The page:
No sign yet of giant sandworms, but NASA's Curiosity Mars rover has sent back close-up images that show sand ripples on the Red Planet's dunes are of a type not found in Earth's deserts. The information has provided new clues on the history of the planet's atmosphere and provides another piece of the puzzle regarding the planet's surface and how it's changed over time.
The bedforms, or ripples, that run horizontally down the face of sand dunes are caused by wind-borne sand grains colliding with surface sand. These "impact ripples" are found only on the windward side of the dune, and not on the leeward face, which is typically steeper due to sand avalanches. Due to their size, measuring anywhere from 100 meters (328 ft) to a kilometer (0.6 mi), the dunes on both planets are considered true dunes. On Earth's dunes, the impact ripples are typically just under a 30 cm (1 ft) apart and sometimes lead to a corrugated surface.
On Mars, scientists have known for years through orbital images that the ripples on the planet's dunes are about 3 m (10 ft) apart. But as the Curiosity rover got an up close look of the "Namib Dune" in the Bagnold Dune Field on the northwestern flank of Mount Sharp, it discovered a subset of mid-size ripples the same size and shape as impact ripples found on Earth, but they were located between the larger ripples and exhibited unique characteristics.
"These large Martian wind ripples have crest-to-crest spacings ranging between one and five meters (3.3 to 16.4 ft), and they do not look like bedforms one would find in sand in Earth's deserts," Mathieu Lapotre, a graduate student at California Institute of Technology and member of the research team for the Curiosity mission, told Gizmag. "Their crestlines are sinuous, contrasting with the straighter crests of the small-scale ripples. Furthermore, the large ripples have asymmetric profiles, with steep downwind faces. On those steep downwind faces, we observed small avalanche deposits. Altogether, the large wind ripples on Mars closely resemble current ripples that one would find on Earth's riverbeds."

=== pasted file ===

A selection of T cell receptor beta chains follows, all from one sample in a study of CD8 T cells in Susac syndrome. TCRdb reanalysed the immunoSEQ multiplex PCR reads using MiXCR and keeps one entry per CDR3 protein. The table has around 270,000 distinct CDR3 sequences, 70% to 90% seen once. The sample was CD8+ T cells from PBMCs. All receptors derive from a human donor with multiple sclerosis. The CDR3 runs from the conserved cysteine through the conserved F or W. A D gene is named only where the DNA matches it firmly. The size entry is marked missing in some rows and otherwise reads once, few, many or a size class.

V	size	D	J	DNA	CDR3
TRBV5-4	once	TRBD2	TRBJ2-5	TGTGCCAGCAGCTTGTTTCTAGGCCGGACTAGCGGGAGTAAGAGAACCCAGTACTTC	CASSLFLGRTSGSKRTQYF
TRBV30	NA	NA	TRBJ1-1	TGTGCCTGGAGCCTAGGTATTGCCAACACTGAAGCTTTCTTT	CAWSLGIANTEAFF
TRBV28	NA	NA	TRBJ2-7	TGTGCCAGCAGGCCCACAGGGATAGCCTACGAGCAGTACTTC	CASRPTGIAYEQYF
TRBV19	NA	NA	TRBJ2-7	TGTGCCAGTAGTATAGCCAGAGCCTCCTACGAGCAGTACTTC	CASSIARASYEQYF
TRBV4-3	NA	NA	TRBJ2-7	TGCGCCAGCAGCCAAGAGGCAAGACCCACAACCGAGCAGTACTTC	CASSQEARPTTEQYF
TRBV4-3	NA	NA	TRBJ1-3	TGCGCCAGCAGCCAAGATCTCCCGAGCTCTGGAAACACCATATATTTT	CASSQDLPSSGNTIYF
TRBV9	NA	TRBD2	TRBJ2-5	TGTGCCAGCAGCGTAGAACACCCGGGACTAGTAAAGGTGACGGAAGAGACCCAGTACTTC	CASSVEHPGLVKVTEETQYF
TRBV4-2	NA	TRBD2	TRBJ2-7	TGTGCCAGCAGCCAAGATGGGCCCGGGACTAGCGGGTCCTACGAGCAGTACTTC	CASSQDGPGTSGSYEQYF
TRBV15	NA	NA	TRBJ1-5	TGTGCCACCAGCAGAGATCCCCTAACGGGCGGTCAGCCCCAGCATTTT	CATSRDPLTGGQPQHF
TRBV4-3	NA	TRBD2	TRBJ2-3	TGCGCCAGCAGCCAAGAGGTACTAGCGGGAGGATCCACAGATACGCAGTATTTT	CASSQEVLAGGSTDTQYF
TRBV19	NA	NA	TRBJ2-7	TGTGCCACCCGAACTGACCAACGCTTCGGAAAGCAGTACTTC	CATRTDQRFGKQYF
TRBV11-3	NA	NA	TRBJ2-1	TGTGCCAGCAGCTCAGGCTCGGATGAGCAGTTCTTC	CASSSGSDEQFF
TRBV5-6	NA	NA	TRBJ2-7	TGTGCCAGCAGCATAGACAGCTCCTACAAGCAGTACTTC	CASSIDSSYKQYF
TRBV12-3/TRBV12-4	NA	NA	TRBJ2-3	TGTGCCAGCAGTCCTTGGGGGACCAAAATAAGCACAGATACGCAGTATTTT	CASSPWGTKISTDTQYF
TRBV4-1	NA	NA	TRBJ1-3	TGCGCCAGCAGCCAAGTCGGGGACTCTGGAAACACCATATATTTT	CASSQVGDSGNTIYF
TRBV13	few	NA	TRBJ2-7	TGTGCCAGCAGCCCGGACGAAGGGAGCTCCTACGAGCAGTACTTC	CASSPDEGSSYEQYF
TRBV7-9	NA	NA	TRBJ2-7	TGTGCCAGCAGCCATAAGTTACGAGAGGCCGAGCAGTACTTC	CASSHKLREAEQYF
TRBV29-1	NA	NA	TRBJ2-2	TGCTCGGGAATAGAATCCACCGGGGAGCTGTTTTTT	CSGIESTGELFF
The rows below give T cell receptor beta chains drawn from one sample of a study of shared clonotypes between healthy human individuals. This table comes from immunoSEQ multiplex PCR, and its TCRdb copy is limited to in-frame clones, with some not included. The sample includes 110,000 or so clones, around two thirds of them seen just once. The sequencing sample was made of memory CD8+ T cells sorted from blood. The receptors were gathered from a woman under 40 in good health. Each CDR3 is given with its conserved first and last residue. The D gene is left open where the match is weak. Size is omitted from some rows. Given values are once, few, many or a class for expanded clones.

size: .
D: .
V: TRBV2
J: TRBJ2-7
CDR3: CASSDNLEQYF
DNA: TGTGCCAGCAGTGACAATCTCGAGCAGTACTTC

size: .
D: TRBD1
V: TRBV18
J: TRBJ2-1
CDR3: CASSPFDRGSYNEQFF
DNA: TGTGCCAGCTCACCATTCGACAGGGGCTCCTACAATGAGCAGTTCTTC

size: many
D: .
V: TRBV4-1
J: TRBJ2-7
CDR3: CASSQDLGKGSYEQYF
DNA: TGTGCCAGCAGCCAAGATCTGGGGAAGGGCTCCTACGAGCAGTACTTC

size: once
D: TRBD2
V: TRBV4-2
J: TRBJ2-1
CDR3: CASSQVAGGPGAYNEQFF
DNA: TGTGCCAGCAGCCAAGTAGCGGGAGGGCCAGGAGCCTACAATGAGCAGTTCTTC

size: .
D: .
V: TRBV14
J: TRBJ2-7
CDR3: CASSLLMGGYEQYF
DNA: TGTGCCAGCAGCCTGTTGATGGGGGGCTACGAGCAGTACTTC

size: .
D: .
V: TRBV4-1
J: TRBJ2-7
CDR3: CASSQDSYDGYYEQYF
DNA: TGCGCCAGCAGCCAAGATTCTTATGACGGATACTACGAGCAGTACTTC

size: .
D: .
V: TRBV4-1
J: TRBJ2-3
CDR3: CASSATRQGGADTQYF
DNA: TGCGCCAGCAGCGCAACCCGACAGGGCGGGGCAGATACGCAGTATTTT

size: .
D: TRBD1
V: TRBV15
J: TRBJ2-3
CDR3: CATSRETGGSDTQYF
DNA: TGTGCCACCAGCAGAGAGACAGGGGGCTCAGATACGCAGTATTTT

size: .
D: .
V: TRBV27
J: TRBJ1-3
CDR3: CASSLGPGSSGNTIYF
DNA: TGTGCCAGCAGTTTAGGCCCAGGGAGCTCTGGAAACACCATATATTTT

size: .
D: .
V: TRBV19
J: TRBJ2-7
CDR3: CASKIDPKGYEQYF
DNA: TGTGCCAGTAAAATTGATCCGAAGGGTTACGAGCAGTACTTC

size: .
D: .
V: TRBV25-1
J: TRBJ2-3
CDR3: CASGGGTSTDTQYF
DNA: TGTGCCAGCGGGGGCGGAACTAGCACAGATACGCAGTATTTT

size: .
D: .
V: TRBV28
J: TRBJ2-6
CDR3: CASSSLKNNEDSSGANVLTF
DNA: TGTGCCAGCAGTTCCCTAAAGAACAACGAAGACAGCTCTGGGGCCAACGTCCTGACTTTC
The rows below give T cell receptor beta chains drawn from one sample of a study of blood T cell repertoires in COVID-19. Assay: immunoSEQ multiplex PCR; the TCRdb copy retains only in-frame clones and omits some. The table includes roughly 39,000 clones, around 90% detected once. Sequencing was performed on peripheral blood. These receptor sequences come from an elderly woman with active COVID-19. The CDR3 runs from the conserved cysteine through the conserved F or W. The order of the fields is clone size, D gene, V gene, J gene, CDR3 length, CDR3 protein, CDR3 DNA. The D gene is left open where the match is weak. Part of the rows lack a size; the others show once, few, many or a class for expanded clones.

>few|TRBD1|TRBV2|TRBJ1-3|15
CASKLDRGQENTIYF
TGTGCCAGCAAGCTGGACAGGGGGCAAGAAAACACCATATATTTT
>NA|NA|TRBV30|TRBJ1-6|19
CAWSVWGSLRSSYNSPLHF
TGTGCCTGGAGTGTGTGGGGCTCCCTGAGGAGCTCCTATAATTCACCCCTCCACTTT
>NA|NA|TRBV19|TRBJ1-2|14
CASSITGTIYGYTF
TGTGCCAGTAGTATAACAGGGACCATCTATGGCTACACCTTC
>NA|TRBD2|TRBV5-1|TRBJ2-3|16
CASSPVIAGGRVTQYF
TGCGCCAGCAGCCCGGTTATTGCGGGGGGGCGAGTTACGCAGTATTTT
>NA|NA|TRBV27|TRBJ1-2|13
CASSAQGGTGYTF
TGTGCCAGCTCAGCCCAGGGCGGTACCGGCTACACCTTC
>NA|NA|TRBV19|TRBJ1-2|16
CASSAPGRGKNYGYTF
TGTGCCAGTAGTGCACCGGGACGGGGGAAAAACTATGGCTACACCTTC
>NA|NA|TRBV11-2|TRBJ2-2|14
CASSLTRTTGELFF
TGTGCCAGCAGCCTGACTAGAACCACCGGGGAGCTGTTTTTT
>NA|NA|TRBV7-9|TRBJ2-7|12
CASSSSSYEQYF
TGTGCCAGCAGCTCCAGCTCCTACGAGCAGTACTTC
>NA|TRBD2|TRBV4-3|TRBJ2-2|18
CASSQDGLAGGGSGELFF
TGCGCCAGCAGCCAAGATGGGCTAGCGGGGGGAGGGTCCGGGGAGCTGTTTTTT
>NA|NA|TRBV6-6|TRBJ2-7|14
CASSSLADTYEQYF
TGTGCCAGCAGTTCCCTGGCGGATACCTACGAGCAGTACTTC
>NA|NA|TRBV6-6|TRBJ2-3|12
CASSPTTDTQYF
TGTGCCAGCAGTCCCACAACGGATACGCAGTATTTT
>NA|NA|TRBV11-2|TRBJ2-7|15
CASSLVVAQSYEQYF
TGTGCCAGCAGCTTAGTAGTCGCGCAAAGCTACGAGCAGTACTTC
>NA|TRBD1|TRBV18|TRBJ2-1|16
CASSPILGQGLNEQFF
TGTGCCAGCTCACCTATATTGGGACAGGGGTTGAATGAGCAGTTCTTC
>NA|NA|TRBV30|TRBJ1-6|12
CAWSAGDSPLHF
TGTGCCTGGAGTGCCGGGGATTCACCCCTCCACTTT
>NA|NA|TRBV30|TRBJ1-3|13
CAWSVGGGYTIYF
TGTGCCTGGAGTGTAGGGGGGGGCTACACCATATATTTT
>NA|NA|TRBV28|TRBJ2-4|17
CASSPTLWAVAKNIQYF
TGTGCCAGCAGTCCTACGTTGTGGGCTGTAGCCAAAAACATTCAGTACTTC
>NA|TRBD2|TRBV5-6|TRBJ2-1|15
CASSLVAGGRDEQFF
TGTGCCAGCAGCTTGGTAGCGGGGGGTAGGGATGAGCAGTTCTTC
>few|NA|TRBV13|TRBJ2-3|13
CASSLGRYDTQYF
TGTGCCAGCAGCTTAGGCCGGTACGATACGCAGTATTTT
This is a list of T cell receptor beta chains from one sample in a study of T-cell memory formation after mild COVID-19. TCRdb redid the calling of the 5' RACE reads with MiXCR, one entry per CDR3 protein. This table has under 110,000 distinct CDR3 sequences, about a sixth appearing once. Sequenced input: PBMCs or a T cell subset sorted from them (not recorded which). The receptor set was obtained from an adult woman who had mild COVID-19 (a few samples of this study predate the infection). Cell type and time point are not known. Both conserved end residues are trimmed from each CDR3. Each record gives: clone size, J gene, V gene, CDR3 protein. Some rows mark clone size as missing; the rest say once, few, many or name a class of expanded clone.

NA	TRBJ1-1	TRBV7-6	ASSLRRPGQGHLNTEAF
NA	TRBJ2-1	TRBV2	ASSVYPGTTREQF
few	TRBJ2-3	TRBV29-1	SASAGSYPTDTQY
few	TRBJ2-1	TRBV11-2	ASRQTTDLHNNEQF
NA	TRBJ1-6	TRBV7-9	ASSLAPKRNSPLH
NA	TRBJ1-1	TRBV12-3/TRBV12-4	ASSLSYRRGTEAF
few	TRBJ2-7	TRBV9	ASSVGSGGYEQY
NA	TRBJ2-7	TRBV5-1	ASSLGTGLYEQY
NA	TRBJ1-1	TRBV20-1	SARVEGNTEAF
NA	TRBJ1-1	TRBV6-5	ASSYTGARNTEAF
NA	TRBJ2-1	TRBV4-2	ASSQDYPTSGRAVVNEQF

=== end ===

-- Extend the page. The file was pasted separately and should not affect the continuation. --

The conclusion reached by researchers is that Mars' mid-size ripples are created by sand particles being dragged along the surface by the wind, in the same way water drags sand to form ripples on Earth.
"On Mars, the very low density of the Martian atmosphere actually enhances the relative efficiency of drag; such that both types of bedforms appear to form by the action of winds on a sandy surface," said Lapotre. "We thus call the intermediate-scale bedforms 'wind-drag ripples,' by analogy to the fluid-drag ripples formed underwater on Earth, and by opposition to the impact-ripples found in Earth's sandy deserts."
It's believed Mars had a thicker atmosphere in the past that may have formed smaller wind-drag ripples, or prevented their formation altogether. Thus, wind-drag ripples found preserved in Martian sandstone may have recorded the thinning of the planet's atmosphere. Curiosity and NASA's Opportunity rover both investigated sandstone sites that showed preserved wind-drag ripples more than three billion years old, which were similar in size to ripples on currently active dunes. This lends further credence to the belief that most of Mars original atmosphere was lost early in its history.